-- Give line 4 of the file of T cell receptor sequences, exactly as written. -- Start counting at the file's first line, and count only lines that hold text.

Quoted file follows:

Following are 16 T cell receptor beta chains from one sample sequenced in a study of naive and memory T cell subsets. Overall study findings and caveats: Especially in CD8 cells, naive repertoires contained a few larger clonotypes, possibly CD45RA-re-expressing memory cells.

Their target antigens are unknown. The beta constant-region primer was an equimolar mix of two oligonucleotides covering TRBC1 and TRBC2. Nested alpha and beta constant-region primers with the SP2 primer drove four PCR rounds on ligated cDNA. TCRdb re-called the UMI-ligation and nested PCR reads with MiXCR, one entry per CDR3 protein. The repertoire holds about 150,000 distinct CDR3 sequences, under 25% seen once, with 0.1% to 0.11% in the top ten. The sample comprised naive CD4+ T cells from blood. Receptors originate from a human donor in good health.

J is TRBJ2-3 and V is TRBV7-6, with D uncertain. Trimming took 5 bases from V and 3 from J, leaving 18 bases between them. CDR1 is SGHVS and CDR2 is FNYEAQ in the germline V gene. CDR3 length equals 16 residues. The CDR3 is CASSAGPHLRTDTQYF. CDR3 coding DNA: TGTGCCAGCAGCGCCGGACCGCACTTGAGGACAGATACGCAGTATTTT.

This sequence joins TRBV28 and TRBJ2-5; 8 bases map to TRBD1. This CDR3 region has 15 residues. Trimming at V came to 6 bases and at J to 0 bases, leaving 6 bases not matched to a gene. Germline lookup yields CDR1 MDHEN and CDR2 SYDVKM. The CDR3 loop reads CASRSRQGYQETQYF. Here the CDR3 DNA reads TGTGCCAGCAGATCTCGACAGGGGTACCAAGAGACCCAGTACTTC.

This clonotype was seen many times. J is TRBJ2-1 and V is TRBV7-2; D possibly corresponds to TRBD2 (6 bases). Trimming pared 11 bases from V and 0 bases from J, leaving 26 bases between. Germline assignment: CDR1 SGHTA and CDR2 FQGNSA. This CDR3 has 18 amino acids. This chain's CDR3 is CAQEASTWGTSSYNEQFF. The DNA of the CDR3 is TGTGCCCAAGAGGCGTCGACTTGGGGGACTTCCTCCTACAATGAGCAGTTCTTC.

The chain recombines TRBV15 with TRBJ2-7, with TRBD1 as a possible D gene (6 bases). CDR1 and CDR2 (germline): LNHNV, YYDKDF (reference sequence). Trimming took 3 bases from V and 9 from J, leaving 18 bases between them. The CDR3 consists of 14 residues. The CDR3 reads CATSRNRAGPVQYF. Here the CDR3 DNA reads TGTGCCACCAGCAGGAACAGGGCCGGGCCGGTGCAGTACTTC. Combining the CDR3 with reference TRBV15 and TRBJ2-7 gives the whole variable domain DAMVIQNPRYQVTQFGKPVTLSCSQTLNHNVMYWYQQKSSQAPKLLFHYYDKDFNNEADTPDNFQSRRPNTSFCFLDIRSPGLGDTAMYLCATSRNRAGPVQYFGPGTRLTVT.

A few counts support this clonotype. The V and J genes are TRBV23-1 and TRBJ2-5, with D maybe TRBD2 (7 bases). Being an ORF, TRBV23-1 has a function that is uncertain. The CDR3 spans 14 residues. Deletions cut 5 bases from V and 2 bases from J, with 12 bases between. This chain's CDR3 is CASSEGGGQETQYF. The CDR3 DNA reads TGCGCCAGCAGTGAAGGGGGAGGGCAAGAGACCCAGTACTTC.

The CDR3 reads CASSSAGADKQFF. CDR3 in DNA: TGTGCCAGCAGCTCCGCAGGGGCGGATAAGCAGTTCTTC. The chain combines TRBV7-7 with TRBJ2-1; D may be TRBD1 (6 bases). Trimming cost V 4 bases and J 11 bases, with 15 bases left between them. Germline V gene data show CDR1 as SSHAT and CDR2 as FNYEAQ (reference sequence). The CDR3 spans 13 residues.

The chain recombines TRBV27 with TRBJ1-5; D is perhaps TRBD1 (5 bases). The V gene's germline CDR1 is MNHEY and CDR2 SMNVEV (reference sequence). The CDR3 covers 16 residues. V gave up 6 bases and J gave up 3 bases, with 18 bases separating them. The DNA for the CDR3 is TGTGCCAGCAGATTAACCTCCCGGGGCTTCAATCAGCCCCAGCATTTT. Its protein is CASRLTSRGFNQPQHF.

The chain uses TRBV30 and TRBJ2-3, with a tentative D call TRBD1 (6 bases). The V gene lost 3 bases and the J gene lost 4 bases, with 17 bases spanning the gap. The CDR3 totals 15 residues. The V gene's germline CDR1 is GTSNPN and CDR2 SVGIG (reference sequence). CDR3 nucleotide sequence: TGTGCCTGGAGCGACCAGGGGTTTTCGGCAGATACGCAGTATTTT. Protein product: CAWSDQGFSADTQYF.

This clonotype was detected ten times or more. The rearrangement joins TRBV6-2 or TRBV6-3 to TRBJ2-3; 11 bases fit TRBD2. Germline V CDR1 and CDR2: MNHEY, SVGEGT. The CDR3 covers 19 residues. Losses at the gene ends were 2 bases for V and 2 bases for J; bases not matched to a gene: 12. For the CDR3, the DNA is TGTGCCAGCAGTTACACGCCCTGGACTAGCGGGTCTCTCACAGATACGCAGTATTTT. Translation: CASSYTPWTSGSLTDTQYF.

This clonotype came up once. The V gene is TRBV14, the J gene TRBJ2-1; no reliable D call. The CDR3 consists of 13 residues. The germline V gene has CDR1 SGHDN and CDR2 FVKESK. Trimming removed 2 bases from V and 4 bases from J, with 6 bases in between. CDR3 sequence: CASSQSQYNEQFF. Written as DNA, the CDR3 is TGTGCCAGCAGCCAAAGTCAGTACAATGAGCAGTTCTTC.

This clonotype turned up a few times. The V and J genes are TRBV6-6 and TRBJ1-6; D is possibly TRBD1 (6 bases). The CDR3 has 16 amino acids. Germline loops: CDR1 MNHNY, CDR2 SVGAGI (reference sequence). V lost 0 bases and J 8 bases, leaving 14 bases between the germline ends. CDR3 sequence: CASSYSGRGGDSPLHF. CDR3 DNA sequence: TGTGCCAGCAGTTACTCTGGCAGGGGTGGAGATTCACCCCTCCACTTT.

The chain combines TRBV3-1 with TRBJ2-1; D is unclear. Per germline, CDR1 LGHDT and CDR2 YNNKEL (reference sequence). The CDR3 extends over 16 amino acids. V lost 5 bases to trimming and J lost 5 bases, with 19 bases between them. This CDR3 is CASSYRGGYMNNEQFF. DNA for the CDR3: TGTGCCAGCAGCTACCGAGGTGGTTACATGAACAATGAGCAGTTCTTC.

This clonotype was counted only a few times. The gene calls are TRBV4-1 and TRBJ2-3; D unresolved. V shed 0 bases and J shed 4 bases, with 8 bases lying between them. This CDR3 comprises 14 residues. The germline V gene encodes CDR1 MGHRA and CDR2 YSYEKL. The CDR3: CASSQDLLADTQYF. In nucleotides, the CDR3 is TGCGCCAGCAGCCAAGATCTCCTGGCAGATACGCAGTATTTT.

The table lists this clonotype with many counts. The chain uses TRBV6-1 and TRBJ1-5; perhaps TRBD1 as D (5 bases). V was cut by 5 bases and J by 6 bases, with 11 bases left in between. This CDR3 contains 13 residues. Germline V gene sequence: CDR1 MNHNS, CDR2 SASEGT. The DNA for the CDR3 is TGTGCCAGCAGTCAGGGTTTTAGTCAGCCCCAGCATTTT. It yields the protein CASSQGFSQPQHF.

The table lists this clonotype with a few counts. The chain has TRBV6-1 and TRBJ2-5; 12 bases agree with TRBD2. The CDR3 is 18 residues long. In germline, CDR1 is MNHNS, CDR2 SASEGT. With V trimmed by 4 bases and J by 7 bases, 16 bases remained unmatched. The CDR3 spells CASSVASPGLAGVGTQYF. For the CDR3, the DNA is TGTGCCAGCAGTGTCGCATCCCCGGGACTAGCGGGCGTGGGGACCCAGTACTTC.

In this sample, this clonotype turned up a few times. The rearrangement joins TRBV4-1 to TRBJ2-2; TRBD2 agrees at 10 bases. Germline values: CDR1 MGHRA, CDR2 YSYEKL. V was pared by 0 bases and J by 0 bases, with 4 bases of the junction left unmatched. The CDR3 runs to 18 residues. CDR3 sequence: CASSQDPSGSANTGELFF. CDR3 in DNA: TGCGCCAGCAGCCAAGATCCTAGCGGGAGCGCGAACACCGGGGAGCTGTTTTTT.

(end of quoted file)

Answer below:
This sequence joins TRBV28 and TRBJ2-5; 8 bases map to TRBD1. This CDR3 region has 15 residues. Trimming at V came to 6 bases and at J to 0 bases, leaving 6 bases not matched to a gene. Germline lookup yields CDR1 MDHEN and CDR2 SYDVKM. The CDR3 loop reads CASRSRQGYQETQYF. Here the CDR3 DNA reads TGTGCCAGCAGATCTCGACAGGGGTACCAAGAGACCCAGTACTTC.